How does Animal Farm satirize the Russian Revolution?
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The Russian Revolution are the events that ended the Tsarist regime and created the Union of Soviet Socialist Republics (USSR). Animal Farmis a broad satire of those events, covering the initial propaganda of Karl Marx and Vladimir Lenin, and the slow breakdown of Russian society because of the essential failings of Communism.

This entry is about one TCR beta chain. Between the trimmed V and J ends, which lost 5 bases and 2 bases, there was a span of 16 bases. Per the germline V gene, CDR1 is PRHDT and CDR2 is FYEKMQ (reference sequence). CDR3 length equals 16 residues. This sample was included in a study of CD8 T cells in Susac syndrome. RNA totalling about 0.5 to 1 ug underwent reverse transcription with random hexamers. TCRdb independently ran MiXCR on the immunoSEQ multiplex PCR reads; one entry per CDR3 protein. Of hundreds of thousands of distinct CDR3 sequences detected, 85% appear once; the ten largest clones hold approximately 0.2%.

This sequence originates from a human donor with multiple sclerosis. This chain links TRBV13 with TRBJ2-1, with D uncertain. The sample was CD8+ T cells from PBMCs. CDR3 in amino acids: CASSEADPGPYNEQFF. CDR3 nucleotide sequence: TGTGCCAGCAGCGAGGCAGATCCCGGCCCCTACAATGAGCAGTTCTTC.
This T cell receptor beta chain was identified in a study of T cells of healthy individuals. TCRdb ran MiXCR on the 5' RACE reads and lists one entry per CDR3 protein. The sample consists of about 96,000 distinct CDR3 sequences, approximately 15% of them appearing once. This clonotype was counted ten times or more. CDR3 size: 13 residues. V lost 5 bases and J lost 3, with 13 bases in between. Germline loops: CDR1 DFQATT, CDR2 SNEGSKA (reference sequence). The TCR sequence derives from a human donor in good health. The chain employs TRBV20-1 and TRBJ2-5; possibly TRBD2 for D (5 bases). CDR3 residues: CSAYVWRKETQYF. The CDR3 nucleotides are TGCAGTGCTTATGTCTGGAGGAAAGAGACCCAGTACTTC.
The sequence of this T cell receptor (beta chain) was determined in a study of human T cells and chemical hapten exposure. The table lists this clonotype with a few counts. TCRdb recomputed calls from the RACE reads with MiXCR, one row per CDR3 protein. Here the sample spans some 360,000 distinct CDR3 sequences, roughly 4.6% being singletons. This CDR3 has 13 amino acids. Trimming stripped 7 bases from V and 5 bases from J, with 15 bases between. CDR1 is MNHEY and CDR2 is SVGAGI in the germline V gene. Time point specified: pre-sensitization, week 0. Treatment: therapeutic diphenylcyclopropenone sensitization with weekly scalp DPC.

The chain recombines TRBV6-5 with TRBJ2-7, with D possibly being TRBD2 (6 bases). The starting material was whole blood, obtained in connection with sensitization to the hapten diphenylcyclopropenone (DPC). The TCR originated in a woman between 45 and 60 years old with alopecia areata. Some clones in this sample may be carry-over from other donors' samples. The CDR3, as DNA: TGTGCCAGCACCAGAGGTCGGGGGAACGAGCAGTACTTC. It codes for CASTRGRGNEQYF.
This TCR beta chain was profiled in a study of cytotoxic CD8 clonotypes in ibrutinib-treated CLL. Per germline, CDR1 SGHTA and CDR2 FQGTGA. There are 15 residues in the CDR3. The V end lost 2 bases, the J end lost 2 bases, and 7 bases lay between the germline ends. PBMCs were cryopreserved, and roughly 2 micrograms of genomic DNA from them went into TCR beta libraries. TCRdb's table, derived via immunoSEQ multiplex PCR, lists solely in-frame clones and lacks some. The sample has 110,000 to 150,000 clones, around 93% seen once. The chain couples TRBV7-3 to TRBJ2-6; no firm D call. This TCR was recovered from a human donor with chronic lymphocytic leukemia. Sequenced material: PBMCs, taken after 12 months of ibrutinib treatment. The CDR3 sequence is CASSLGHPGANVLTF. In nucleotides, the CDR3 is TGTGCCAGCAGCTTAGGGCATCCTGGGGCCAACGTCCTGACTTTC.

By showing Russia as a small, working farm, and the subversive leaders as overthrowing the farmers, George Orwell shows how propaganda can be more powerful than fact and logic. By swaying the masses with slogans and pitting them against a common enemy, the pigs are able to exploit the workers as much as the previous regime, but in secret. The pigs claim that they are enjoying greater comforts (beds, alcohol, extra food) in order to keep everyone else safe; however, the result is that the workers work harder than ever while keeping less and less of their own labor. The book therefore acts as a shortened account of the necessary failure of a Utopian Communist society, since inequality of result becomes institutionalized by government instead of acting as a economic driver.
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